A Dutch district court will hold a hearing regarding a case against Kahol Lavan leader Benny Gantz involving alleged crimes committed during the 2014 Gaza war on the same day that Israelis head to the polls in Israel's election.
The hearing seeks to determine whether the court has jurisdiction to consider a civil suit filed by a Gaza-born Dutch citizen, Ismail Ziada, against Gantz and a co-defendant. The suit seeks compensation for the deaths of six members of Ziada's family and a seventh person during Israel's 2014 war with Hamas in Gaza.
Gantz was the chief of staff of the Israeli army at the time. His co-defendant, Amir Eshel, was the commander of the Israel Air Force. The suit claims that Gantz and Eshel are liable for the bombing of Ziada's family’s home in the Bureij refugee camp in Gaza and for the deaths Ziada's mother, three siblings, a sister-in-law and a nephew. A guest on the scene during the air raid was also killed.
The Israeli army said the building that the air force bombed served as a Hamas war room and that four members of the Hamas military wing and Islamic Jihad along with three civilians were killed in the attack. The Military Advocate General's office said it met standards of proportionality and necessity. Ziada's lawyer said in response that only one of those killed was a Hamas member, and was not active in the group.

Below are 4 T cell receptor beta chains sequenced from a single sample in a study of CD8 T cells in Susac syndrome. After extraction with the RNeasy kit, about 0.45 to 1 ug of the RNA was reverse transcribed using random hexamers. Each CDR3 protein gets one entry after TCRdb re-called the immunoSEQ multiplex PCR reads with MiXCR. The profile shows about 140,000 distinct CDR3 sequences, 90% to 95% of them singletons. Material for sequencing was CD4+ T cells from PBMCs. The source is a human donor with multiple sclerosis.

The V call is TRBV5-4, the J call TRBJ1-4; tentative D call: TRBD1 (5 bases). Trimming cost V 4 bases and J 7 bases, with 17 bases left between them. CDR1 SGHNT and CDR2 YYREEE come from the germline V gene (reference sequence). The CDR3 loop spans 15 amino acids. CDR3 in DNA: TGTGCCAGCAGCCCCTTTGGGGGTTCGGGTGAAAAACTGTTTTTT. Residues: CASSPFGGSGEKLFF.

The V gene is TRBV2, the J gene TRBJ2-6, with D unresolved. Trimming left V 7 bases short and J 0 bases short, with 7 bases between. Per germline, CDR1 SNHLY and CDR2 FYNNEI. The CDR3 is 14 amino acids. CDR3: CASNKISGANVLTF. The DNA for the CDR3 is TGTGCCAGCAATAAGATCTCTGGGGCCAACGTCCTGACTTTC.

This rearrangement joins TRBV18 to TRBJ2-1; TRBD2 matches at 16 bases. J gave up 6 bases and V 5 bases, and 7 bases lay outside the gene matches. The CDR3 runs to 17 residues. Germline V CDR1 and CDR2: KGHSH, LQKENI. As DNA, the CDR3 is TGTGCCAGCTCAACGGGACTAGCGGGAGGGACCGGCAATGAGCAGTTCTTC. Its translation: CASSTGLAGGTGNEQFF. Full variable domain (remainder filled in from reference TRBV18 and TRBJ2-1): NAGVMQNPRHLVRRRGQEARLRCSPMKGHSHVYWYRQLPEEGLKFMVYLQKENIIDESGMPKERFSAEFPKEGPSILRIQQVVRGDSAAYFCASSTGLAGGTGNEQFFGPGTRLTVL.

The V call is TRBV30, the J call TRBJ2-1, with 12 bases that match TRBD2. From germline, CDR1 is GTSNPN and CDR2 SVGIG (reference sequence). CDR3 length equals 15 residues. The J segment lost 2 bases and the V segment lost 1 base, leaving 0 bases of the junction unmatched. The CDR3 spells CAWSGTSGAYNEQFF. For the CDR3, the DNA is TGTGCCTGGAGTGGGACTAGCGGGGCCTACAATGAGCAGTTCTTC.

Next week's hearing is on a motion filed by Gantz and Eshel's lawyer seeking to have the suit dismissed on the grounds that the Dutch district court in The Hague does not have jurisdiction in the matter.
The former Israeli military leaders' lawyer is claiming that the Israeli court system is accessible to Palestinians, and that in any event, Gantz and Eshel cannot be sued unless the killings were carried out deliberately or with disregard for the consequences, because the deaths occurred in the context of their official duties.
Ziada's suit alleges that Israeli courts do not afford him a genuine opportunity for a fair hearing in the deaths, which he says constitute war crimes. The lawsuit relies on the concept of universal jurisdiction in Dutch law that is accorded to those who have no opportunity to have their claims adjudicated elsewhere.
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The killing of the Ziada family received wide attention after Henk Zenoli, a relative of Ismail Ziada’s wife, returned an award in protest that he had received from Israel's Yad Vashem Holocaust memorial authority. Zenoli and his mother had saved a Jewish child, Elhanan Pinto, during the Nazi occupation of the Netherlands.